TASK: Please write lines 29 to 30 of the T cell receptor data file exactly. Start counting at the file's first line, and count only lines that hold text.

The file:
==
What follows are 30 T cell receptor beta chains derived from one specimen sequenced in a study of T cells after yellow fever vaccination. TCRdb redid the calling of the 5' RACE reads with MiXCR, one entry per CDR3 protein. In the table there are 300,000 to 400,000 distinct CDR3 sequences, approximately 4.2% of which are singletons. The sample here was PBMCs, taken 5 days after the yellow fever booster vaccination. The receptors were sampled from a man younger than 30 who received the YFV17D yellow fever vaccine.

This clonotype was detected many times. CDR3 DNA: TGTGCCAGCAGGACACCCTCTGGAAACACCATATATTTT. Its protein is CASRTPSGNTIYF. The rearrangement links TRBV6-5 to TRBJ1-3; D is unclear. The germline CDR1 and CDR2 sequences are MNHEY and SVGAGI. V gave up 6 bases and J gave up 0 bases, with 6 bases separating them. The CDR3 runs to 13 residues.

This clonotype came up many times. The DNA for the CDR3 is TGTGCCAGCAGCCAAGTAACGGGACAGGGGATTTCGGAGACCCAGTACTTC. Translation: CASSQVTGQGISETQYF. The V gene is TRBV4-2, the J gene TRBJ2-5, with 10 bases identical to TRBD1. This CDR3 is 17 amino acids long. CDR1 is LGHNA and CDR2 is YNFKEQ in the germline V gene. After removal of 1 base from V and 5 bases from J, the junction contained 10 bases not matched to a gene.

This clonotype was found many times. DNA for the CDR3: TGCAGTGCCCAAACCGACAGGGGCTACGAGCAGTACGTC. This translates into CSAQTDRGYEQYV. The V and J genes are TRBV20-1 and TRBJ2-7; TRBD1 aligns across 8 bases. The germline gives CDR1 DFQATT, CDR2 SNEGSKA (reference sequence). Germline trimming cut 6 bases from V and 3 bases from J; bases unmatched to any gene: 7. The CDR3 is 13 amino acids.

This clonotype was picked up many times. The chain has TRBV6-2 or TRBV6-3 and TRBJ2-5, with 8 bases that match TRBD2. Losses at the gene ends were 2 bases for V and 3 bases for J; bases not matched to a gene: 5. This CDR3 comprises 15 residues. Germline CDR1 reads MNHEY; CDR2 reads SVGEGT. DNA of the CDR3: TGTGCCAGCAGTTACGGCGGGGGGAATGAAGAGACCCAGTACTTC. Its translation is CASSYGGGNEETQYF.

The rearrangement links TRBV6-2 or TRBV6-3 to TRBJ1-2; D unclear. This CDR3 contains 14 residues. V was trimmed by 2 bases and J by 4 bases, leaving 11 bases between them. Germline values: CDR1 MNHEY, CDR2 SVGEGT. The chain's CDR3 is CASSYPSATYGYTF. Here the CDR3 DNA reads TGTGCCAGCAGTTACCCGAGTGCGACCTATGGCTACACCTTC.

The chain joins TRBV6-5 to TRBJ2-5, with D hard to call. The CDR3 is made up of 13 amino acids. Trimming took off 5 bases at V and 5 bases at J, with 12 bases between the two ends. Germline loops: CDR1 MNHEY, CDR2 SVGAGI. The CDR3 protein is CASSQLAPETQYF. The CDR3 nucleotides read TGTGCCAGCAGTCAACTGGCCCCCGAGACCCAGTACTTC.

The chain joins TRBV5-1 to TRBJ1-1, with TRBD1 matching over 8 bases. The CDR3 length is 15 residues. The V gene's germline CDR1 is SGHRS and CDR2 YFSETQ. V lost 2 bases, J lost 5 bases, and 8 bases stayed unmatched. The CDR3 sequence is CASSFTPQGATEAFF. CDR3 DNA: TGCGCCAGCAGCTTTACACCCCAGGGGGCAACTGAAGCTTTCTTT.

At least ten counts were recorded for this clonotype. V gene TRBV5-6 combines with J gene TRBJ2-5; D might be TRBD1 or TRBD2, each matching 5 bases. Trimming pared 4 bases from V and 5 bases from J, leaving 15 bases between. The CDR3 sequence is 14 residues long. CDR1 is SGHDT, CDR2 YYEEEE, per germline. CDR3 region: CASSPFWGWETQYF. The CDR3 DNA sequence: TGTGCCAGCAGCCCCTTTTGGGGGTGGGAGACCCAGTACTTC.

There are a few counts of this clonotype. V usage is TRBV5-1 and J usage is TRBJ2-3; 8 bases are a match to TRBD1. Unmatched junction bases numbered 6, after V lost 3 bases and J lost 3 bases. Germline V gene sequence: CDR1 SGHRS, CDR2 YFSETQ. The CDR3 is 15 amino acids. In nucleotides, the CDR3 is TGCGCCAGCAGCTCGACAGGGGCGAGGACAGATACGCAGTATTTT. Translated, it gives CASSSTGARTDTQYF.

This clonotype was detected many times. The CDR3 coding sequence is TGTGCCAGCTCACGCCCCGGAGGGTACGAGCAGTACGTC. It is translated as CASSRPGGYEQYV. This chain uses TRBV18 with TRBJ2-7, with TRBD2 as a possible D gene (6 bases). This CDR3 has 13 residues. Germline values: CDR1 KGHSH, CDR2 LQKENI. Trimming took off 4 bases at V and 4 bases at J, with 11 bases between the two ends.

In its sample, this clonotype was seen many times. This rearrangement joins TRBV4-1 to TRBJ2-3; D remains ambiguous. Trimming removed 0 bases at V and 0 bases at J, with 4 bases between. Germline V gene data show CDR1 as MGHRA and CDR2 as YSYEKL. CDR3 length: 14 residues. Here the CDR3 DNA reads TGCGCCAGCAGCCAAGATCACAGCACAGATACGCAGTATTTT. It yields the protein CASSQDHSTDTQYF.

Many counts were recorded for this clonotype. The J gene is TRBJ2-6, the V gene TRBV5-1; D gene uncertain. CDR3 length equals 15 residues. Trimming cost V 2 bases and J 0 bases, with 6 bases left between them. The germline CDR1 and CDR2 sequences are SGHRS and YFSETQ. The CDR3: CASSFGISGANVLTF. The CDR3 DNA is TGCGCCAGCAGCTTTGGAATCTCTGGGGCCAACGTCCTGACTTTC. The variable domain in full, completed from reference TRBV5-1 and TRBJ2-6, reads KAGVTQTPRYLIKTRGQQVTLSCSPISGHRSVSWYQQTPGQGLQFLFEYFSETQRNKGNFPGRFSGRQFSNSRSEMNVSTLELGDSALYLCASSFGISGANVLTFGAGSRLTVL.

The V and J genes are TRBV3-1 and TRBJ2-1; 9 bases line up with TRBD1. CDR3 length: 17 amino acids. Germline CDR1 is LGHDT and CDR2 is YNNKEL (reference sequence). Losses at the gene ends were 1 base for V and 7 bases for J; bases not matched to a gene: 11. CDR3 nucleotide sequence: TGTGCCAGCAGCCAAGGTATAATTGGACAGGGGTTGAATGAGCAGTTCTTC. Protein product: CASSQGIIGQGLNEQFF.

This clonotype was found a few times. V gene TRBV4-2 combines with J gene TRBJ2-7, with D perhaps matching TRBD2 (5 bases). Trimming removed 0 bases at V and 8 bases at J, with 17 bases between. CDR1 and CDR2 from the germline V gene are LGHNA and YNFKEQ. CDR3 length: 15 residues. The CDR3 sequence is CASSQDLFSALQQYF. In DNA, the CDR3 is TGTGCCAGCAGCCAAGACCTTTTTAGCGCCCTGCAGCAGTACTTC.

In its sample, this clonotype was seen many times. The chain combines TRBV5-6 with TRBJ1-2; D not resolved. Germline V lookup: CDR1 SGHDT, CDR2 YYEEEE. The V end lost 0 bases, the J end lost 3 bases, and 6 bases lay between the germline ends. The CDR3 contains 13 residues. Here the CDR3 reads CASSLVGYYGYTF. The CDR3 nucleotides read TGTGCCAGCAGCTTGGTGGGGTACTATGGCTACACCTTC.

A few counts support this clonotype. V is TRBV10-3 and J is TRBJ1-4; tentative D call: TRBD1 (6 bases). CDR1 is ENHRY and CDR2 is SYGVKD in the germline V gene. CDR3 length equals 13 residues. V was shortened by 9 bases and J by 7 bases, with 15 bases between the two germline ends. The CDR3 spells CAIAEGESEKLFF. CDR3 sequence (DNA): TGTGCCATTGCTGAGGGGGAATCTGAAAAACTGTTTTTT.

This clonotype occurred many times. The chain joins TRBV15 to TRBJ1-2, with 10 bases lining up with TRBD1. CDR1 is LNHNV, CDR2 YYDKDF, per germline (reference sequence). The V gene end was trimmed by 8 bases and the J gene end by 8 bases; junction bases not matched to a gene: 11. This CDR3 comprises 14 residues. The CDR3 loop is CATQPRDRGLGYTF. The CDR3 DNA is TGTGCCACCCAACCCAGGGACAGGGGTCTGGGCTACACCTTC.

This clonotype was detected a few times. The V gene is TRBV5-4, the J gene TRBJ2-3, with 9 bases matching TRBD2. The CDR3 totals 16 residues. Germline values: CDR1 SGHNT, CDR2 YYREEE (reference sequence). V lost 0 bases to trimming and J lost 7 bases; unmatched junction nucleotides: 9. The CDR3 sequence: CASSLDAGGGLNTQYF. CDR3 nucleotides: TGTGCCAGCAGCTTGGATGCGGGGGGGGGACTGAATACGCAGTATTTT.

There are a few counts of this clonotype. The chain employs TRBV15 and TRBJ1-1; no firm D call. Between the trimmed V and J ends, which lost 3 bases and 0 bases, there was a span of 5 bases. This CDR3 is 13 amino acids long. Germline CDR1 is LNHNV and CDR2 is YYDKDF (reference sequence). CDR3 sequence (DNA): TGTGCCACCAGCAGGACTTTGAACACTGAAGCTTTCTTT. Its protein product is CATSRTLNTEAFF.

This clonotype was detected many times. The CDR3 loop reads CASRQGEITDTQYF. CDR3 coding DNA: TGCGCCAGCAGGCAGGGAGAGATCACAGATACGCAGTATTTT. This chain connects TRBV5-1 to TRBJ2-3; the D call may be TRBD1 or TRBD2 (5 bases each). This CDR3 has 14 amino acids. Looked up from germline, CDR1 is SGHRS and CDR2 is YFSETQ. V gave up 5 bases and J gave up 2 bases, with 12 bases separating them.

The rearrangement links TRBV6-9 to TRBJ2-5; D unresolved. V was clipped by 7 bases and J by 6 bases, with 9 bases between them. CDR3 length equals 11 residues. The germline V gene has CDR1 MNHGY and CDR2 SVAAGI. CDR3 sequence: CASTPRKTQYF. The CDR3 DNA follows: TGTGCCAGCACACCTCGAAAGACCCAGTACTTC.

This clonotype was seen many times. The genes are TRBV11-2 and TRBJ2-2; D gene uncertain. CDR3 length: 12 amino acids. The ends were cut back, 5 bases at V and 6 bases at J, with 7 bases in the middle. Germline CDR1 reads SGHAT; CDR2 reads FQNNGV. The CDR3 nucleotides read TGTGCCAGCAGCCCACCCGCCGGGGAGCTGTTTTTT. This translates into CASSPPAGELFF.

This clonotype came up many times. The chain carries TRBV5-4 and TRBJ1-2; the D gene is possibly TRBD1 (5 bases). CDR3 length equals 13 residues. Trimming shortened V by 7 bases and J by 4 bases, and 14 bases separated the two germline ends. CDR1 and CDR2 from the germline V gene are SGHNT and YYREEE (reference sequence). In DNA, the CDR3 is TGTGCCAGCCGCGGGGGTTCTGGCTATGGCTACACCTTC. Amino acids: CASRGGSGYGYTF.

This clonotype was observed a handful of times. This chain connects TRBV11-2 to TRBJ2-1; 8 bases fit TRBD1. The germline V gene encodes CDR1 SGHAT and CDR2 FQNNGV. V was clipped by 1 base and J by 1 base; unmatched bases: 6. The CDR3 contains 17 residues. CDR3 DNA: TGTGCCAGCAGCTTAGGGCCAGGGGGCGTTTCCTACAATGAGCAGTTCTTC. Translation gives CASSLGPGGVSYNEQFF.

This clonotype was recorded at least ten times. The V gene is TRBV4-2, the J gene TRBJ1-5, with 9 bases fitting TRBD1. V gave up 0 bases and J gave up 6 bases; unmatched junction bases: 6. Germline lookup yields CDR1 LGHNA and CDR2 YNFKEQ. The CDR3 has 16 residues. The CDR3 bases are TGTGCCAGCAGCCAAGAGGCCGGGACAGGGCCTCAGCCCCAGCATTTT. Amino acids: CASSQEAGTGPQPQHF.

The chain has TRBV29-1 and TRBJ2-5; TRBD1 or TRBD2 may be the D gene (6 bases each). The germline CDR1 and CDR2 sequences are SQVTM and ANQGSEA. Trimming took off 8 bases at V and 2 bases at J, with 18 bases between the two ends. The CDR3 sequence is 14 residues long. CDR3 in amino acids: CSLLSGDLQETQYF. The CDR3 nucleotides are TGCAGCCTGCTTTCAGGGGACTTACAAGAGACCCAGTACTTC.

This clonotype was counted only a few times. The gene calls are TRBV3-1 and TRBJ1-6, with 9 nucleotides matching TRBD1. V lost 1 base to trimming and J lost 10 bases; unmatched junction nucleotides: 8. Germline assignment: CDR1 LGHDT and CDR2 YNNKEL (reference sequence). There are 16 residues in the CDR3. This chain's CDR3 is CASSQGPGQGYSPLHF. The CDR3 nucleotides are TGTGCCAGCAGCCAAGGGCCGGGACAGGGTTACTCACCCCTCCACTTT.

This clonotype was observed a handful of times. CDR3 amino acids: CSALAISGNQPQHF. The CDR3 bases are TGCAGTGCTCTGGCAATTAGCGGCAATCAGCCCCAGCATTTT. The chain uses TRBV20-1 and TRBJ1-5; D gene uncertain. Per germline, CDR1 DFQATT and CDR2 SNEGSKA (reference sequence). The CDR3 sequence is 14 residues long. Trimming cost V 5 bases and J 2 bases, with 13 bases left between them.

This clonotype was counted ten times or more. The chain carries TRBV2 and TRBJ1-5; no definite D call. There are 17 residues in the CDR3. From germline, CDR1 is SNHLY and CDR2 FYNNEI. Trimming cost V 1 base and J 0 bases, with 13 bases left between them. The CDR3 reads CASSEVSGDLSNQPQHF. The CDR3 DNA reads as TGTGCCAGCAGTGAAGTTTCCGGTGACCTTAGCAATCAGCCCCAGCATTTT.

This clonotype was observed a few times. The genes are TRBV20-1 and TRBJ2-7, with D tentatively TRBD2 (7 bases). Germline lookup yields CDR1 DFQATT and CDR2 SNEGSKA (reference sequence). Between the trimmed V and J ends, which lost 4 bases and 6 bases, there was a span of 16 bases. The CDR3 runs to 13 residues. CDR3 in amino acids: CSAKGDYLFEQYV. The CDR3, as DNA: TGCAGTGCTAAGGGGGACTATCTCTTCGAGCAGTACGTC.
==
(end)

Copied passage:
This clonotype was observed a handful of times. CDR3 amino acids: CSALAISGNQPQHF. The CDR3 bases are TGCAGTGCTCTGGCAATTAGCGGCAATCAGCCCCAGCATTTT. The chain uses TRBV20-1 and TRBJ1-5; D gene uncertain. Per germline, CDR1 DFQATT and CDR2 SNEGSKA (reference sequence). The CDR3 sequence is 14 residues long. Trimming cost V 5 bases and J 2 bases, with 13 bases left between them.

This clonotype was counted ten times or more. The chain carries TRBV2 and TRBJ1-5; no definite D call. There are 17 residues in the CDR3. From germline, CDR1 is SNHLY and CDR2 FYNNEI. Trimming cost V 1 base and J 0 bases, with 13 bases left between them. The CDR3 reads CASSEVSGDLSNQPQHF. The CDR3 DNA reads as TGTGCCAGCAGTGAAGTTTCCGGTGACCTTAGCAATCAGCCCCAGCATTTT.